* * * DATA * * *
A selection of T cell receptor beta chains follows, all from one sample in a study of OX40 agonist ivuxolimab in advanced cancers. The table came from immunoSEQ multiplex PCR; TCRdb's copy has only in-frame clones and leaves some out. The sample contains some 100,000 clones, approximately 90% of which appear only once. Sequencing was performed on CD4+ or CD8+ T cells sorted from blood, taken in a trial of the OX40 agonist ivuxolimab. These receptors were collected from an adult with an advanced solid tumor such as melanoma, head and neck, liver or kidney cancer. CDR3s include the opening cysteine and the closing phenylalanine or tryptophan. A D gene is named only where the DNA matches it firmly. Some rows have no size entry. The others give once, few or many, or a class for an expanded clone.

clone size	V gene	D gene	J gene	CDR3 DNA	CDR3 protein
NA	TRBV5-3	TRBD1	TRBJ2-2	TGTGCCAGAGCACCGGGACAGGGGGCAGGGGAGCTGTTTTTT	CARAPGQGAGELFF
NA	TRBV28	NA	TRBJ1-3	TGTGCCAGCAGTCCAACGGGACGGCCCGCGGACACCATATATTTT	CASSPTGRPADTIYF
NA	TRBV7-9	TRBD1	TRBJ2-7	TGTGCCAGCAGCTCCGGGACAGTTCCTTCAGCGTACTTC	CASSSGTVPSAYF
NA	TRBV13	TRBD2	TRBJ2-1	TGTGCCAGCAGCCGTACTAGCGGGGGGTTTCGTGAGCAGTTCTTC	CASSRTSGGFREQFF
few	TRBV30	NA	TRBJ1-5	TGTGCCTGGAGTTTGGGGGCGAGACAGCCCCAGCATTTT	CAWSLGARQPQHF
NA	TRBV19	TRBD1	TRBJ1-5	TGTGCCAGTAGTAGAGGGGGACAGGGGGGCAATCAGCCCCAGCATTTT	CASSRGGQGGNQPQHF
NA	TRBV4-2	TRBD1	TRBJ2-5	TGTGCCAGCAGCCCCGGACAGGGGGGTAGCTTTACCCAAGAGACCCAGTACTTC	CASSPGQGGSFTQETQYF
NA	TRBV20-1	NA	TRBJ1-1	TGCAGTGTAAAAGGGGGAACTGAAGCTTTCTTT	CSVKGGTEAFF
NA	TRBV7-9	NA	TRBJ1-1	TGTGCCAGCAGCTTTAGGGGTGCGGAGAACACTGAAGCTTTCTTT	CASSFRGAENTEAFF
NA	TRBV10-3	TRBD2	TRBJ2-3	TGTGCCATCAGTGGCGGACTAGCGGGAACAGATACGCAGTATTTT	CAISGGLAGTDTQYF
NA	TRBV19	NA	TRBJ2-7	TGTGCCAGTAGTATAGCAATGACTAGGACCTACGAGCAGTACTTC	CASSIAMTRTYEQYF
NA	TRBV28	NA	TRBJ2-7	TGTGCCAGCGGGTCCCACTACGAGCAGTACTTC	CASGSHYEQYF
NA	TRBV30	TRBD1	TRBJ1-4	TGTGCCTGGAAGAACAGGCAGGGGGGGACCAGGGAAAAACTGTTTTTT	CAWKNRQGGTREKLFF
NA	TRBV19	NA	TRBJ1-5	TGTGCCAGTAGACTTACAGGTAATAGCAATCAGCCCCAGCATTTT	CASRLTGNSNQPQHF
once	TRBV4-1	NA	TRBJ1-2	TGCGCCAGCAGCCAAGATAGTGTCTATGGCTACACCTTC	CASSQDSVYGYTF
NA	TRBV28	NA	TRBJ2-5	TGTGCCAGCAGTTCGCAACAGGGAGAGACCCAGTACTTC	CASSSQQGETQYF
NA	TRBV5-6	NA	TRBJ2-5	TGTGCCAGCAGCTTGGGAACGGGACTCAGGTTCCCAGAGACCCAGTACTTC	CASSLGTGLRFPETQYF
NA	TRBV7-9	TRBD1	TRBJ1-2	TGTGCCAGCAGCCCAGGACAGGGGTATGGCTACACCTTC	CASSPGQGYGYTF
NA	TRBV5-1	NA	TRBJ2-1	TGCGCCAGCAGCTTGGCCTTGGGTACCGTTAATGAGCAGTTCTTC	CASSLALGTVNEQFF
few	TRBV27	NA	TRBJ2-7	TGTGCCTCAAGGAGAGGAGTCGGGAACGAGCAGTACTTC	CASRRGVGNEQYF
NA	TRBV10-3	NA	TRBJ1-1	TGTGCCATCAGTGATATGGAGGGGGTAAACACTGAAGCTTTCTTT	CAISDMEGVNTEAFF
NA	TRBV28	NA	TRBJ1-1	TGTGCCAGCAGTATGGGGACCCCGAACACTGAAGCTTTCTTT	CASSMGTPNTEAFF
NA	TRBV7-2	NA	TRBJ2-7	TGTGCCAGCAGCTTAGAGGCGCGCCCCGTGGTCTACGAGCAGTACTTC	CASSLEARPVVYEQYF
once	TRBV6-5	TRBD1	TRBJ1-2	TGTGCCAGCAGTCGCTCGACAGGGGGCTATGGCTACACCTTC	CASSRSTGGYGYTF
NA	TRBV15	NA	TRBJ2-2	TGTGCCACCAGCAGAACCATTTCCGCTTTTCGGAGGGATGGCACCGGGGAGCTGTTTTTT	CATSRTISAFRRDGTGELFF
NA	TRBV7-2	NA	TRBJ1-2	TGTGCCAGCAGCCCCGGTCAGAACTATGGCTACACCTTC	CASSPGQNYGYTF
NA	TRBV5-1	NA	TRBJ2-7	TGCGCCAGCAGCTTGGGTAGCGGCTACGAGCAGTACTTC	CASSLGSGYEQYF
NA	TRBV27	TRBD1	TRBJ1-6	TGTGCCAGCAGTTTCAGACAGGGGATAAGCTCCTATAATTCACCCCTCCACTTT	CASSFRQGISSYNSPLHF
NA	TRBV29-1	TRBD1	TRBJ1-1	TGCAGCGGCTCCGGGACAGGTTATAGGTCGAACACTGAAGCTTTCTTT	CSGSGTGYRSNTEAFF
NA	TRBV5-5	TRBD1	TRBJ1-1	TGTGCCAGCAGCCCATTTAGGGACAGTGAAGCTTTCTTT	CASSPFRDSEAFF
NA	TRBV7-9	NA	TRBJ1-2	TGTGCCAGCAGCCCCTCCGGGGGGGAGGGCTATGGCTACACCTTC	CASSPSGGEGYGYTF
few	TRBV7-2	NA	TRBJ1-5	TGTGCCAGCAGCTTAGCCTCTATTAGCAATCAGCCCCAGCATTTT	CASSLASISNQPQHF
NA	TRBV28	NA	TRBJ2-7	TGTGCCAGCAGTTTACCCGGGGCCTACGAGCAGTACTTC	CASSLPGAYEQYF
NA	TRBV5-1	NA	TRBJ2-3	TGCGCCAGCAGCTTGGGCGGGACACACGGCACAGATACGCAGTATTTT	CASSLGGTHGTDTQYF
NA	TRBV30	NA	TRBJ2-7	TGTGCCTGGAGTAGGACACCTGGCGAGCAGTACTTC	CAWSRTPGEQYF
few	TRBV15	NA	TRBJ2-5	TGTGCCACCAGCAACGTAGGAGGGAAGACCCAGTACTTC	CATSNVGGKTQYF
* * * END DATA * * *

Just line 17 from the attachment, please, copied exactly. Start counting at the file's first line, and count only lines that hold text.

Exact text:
once	TRBV4-1	NA	TRBJ1-2	TGCGCCAGCAGCCAAGATAGTGTCTATGGCTACACCTTC	CASSQDSVYGYTF